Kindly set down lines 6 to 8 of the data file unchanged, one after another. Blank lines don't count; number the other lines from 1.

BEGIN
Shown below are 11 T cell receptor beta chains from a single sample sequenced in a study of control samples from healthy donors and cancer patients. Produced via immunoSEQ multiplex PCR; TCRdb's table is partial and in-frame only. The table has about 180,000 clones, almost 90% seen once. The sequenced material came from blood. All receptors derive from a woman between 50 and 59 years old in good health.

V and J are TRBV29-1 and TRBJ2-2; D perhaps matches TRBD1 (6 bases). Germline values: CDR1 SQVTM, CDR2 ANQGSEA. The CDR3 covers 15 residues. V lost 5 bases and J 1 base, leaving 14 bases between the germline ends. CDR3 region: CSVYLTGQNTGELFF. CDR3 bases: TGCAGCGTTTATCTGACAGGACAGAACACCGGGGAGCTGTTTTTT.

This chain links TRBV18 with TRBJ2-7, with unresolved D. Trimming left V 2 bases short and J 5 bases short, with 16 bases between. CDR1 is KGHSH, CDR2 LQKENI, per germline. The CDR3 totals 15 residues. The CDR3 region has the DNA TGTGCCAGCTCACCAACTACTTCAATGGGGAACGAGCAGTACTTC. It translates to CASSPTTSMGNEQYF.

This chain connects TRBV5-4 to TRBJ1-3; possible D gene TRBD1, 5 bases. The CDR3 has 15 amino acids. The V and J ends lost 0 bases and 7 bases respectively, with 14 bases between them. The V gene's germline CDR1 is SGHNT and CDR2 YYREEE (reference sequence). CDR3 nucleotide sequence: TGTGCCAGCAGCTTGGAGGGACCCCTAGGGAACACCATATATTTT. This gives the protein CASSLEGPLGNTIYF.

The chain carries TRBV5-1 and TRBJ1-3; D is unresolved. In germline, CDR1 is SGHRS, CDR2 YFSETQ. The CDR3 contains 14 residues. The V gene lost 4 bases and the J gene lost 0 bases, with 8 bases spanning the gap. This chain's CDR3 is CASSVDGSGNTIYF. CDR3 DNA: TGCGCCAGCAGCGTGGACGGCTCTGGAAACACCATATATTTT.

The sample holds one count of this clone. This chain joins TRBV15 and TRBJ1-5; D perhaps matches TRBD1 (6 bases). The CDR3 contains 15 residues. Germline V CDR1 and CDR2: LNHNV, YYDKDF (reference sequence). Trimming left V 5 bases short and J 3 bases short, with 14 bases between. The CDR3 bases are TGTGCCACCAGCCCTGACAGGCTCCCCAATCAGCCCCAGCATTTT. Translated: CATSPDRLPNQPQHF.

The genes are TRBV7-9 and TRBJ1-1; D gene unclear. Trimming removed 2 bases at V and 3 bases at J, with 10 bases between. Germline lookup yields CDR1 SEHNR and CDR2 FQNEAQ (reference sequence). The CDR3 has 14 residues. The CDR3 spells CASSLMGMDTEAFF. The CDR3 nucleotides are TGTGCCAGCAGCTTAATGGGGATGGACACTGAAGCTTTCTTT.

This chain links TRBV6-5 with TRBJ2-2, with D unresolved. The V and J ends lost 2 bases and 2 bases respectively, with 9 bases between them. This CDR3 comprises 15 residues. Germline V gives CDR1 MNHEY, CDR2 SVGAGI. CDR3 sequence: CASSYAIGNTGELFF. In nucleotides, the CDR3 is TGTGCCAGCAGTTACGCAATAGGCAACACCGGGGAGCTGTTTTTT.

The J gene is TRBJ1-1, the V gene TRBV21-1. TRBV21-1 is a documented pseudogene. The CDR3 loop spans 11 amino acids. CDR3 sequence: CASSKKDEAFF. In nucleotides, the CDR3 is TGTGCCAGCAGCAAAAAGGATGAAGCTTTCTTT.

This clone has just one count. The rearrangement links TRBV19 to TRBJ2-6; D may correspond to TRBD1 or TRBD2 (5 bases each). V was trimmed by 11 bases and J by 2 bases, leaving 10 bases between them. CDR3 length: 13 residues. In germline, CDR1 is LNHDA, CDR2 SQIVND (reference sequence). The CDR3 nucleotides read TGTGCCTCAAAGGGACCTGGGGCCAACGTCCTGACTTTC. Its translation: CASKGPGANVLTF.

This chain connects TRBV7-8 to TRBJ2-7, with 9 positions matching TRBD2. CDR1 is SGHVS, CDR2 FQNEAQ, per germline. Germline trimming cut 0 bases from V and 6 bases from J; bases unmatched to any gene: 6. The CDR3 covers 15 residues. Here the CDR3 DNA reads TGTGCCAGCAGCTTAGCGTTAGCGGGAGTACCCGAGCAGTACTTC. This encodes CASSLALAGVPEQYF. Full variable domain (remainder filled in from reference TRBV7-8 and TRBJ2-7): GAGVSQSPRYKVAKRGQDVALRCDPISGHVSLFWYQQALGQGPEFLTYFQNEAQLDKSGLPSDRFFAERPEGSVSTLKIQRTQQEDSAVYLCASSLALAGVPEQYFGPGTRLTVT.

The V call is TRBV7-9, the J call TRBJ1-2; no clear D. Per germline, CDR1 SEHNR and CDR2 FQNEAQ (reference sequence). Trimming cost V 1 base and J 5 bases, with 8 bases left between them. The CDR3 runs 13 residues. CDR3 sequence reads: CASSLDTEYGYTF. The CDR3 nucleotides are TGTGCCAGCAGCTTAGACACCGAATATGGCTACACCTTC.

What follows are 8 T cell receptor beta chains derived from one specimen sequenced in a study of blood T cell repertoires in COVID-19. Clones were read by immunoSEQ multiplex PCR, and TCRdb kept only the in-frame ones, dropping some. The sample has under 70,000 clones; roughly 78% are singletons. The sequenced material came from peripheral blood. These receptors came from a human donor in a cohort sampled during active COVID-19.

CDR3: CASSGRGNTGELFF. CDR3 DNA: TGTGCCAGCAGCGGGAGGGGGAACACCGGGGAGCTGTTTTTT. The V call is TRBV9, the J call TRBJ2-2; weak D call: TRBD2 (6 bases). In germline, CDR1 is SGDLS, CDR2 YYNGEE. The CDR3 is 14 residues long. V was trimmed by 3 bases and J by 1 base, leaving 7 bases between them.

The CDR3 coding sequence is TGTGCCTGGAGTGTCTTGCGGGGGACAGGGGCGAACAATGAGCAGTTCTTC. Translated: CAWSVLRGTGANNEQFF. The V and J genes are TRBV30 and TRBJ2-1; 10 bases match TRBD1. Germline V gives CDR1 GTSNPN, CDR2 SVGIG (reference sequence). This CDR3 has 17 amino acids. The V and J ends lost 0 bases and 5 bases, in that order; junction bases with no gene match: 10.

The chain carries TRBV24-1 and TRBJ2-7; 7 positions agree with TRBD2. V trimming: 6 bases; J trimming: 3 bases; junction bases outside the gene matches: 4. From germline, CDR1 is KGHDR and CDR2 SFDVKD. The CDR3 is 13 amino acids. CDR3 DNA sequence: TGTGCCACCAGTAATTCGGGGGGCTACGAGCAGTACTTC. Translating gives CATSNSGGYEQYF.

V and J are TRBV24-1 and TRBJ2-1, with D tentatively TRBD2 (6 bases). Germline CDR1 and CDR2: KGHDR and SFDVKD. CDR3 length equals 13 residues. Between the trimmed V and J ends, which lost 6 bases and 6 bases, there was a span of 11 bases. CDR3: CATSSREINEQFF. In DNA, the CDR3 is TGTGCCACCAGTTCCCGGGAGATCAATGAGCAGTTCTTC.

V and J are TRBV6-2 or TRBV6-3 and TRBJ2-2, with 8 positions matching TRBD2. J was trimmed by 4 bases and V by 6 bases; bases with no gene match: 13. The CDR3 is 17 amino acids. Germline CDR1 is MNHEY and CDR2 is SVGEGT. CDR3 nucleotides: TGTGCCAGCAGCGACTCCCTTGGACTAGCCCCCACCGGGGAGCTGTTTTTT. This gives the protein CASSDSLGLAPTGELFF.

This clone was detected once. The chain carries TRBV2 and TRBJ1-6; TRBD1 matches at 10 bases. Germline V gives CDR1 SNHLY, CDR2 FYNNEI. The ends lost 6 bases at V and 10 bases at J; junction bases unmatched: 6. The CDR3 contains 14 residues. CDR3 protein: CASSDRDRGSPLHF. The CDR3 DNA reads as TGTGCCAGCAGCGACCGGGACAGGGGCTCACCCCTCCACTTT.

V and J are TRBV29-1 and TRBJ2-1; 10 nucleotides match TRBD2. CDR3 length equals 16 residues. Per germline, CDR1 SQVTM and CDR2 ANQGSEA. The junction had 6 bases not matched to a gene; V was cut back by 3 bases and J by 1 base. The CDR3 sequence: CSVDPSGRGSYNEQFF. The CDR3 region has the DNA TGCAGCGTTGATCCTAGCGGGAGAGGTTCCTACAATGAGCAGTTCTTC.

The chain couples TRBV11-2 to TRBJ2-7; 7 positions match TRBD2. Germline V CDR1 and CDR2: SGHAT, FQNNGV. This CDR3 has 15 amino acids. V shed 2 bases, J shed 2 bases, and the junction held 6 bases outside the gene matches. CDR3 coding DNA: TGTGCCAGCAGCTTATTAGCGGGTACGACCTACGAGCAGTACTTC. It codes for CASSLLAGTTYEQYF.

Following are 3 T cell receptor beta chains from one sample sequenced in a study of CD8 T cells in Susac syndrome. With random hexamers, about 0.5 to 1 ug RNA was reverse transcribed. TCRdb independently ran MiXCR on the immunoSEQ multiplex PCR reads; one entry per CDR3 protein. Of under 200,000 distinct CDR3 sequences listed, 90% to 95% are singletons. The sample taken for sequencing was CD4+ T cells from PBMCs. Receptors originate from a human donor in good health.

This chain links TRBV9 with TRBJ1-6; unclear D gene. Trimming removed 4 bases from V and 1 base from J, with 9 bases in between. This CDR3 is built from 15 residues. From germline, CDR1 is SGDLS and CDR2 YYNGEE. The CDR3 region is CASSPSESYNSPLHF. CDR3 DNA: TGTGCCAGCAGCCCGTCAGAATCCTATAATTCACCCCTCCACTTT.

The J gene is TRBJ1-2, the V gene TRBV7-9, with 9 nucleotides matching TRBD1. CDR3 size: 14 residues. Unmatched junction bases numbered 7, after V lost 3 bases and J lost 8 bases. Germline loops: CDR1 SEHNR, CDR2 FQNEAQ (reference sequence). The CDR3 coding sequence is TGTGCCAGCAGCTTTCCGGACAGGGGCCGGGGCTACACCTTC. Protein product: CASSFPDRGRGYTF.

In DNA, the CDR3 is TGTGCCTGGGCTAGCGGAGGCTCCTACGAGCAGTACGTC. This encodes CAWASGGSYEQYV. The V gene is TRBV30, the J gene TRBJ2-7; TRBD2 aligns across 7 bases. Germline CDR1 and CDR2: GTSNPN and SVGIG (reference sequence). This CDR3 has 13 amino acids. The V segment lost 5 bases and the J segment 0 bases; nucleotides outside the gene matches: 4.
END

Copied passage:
The sample holds one count of this clone. This chain joins TRBV15 and TRBJ1-5; D perhaps matches TRBD1 (6 bases). The CDR3 contains 15 residues. Germline V CDR1 and CDR2: LNHNV, YYDKDF (reference sequence). Trimming left V 5 bases short and J 3 bases short, with 14 bases between. The CDR3 bases are TGTGCCACCAGCCCTGACAGGCTCCCCAATCAGCCCCAGCATTTT. Translated: CATSPDRLPNQPQHF.

The genes are TRBV7-9 and TRBJ1-1; D gene unclear. Trimming removed 2 bases at V and 3 bases at J, with 10 bases between. Germline lookup yields CDR1 SEHNR and CDR2 FQNEAQ (reference sequence). The CDR3 has 14 residues. The CDR3 spells CASSLMGMDTEAFF. The CDR3 nucleotides are TGTGCCAGCAGCTTAATGGGGATGGACACTGAAGCTTTCTTT.

This chain links TRBV6-5 with TRBJ2-2, with D unresolved. The V and J ends lost 2 bases and 2 bases respectively, with 9 bases between them. This CDR3 comprises 15 residues. Germline V gives CDR1 MNHEY, CDR2 SVGAGI. CDR3 sequence: CASSYAIGNTGELFF. In nucleotides, the CDR3 is TGTGCCAGCAGTTACGCAATAGGCAACACCGGGGAGCTGTTTTTT.